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Building Operating Management
Critical Facilities PAGE What Facility Managers Need To Know About Data Center Redundancy N+1 Redundancy: Multiple Options  Exploring The Value of 2N Redundancy 2(N+1) and 3N/2 Redundancy: High Reliability Options Swing ATS and Catcher Redundancy Strategies

2(N+1) and 3N/2 Redundancy: High Reliability Options

2(N+1) and 3N/2 Redundancy: High Reliability OptionsPart 4 of a 5-part article detailing the factors involved in deciding the level of redundancy for critical facilities.

By Michael Fluegeman August 2016 - Data Centers   Article Use Policy

For the highest reliability, applying an N+1 system as the A side and another complete N+1 system as the B side results in 2(N+1) redundancy. This level of redundancy can tolerate multiple component failures or can maintain N+1 redundancy with an entire system down.  There is a high price to pay, however, in initial and operating costs as well as floor space for more than 100 percent stranded capacity. In a worst case, where N = 1, you have 300 percent stranded capacity.

For better reliability, more vendor flexibility, and easier and-of-life replacement, 2N is almost always better than N+1. However, for large systems, the cost for full 2N (100 percent) redundancy can be high. Many UPS vendors offer internally scalable/redundant systems with UPS sections as small as a few kW to as large as several hundred kW. Batteries are typically also redundant. An internally redundant UPS does not cost much more, or take much more floor space, than a non-redundant system. Internally redundant systems are also usually scalable, which allows for better right-sizing of capacity to load and reducing stranded capacity. In Figure 5, two internally redundant N+1 systems are configured effectively as 2(N+1) redundant.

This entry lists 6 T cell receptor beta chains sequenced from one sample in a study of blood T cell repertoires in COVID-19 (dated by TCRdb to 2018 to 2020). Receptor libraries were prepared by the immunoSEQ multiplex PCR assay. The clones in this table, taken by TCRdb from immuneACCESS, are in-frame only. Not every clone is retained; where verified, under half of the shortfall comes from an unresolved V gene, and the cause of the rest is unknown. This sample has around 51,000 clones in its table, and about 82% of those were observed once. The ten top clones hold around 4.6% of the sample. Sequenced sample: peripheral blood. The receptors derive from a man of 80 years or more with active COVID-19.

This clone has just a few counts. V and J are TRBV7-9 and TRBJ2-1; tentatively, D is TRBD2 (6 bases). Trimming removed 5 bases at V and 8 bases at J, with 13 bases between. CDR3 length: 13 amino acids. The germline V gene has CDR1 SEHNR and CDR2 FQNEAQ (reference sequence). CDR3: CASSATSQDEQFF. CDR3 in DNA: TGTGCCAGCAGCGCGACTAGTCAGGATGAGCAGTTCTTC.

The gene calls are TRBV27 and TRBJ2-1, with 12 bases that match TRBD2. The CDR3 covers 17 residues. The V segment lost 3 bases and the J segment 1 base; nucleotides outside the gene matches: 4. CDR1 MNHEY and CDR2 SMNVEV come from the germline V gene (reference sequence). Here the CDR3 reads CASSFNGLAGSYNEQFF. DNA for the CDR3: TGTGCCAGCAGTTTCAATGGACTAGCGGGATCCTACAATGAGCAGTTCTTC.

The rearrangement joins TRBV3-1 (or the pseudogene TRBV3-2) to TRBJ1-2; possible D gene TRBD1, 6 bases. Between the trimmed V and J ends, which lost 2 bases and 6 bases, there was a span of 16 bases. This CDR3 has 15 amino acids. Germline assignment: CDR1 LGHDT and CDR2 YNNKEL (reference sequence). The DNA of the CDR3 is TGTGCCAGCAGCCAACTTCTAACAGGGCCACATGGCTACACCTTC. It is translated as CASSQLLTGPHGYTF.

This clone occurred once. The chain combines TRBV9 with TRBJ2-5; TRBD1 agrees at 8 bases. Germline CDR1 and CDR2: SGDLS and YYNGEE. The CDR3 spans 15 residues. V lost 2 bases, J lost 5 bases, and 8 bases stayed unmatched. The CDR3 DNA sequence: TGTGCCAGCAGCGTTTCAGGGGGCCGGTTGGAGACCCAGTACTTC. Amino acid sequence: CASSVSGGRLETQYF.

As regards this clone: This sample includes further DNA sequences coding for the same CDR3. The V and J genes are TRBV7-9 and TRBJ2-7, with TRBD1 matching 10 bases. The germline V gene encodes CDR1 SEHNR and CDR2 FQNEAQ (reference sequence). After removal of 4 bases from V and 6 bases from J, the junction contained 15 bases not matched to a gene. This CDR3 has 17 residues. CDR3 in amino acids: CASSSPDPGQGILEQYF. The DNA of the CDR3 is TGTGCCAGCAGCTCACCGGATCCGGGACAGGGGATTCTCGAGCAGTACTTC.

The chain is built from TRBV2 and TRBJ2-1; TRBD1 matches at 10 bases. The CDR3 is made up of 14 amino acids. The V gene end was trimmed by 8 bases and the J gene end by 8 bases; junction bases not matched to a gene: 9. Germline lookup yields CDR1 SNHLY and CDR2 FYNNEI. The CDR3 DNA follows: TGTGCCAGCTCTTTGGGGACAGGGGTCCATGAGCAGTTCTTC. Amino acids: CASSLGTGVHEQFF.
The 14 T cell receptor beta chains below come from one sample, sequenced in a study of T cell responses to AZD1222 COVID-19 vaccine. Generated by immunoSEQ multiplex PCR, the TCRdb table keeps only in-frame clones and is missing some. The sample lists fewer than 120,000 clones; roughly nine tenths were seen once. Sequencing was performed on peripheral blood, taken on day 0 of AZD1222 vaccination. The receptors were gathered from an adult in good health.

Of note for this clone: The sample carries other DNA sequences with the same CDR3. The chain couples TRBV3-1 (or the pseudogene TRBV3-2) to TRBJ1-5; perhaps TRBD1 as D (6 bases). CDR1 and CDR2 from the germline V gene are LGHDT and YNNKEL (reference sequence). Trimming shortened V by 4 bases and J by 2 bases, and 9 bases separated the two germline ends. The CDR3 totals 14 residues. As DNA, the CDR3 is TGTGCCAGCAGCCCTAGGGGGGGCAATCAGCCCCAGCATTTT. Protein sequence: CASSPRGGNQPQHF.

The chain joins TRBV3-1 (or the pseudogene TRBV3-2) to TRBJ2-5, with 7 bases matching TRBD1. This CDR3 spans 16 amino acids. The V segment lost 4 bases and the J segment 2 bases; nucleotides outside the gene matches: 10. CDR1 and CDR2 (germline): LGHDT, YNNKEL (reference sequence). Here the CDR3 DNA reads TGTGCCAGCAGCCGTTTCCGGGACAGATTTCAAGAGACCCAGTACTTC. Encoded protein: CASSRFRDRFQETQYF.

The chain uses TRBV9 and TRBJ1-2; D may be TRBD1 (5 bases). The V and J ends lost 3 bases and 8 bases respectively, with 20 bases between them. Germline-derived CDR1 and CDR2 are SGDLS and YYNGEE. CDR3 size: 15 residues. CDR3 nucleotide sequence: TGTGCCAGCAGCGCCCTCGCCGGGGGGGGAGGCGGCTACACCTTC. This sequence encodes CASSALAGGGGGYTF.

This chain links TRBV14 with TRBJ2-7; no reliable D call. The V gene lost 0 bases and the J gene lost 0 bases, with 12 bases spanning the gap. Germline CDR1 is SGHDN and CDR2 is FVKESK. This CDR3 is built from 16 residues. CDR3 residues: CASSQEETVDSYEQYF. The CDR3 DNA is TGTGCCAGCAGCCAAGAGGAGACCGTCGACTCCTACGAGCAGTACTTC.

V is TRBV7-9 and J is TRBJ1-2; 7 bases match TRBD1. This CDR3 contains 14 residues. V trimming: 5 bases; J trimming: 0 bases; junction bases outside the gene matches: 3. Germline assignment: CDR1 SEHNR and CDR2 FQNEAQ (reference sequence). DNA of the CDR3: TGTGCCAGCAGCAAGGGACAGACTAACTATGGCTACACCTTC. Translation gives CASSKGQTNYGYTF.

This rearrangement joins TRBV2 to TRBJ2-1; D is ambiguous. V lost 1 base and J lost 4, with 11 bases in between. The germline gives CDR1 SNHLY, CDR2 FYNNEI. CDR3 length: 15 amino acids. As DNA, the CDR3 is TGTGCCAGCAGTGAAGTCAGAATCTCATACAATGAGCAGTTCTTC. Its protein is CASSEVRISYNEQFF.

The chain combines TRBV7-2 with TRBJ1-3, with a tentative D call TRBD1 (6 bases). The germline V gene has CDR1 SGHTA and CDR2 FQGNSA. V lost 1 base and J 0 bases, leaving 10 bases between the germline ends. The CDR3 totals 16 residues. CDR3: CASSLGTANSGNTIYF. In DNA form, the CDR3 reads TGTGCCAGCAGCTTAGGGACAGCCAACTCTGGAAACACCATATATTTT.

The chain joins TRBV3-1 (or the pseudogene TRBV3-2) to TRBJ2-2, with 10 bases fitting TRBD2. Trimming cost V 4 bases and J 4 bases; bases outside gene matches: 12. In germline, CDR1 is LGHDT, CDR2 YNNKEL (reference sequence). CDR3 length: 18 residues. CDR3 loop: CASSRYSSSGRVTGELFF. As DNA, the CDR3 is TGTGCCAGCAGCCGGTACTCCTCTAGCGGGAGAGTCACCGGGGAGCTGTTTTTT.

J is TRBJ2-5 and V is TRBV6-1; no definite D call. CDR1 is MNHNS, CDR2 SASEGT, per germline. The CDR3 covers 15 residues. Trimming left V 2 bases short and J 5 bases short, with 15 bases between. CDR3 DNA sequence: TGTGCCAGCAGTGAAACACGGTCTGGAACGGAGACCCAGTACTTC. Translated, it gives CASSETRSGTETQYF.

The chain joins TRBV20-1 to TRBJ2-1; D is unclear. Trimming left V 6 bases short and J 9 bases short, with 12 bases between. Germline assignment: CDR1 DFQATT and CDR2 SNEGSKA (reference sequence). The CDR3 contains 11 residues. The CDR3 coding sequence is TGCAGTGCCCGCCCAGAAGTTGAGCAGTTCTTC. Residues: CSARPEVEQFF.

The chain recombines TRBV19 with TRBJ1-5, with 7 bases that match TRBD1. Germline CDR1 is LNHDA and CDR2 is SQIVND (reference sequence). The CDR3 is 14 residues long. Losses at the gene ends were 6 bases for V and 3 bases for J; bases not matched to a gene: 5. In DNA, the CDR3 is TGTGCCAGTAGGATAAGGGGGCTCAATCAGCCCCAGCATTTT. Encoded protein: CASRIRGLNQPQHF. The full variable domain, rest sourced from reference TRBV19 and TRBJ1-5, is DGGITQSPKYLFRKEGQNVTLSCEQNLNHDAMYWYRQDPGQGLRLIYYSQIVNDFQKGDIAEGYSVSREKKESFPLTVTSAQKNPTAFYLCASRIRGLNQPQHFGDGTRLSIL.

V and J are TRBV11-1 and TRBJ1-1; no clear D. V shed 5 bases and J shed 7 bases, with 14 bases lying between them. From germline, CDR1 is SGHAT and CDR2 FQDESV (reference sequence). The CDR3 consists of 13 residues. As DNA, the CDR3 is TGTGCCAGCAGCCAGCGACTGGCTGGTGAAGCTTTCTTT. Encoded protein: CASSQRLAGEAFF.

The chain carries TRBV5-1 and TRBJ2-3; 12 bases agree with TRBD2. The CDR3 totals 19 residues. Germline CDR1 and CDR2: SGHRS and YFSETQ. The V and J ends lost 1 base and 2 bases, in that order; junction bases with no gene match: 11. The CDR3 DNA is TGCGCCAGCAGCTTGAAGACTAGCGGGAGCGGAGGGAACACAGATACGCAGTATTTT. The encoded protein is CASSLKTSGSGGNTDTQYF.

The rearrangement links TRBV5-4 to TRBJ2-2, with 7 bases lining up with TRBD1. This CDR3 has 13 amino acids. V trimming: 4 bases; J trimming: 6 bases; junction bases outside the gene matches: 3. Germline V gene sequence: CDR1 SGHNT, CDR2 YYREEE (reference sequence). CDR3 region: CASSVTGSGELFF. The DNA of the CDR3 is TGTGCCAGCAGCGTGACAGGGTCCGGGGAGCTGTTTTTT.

3N/2 redundant
The three-to-make-two or 3N/2 redundant configuration provides nearly 2N reliability with N+1 capital and operating costs, but with added load management challenges. In the 3N/2 UPS example shown in Figure 6, three UPS systems support three load groups. If the total load is 100kW, or in this example each load group is 33kW, each UPS needs to have 50kW capacity to support the total load with one UPS down. Only 50 percent stranded capacity is required. But it is key to balance the loads such that remaining UPSs are not overloaded when any single UPS is down. Equal load groups of three work best for this application. A properly load-managed 3N/2 eliminates the single point failure risk of N+1 parallel systems.

You could extend 3N/2 further in theory, say to 4N/3 or even further. But if two is company and three’s a crowd, then four or more can be chaos when managing and balancing loads to maintain redundancy, if and when load levels actually get near the design limit. Managing complex redundant configurations is certainly doable with modern DCIM tools, but careful attention to detail is required. And keep in mind that with only one of several units effectively serving as a backup, there are many failure points and only one reserve unit.

A 4N/3 or 5N/4 system may be less reliable than a basic N system, simply because such an elaborate system has so many components that can fail and several load balancing points. A balanced system can tolerate only one failure without overloading the remaining components and an incorrectly load-balanced system may tolerate no failures.

FIGURE 5: Two internally redundant N+1 systems are configured effectively as 2(N+1) redundant.

FIGURE 6: In this 3N/2 UPS example, three UPS systems support three load groups.




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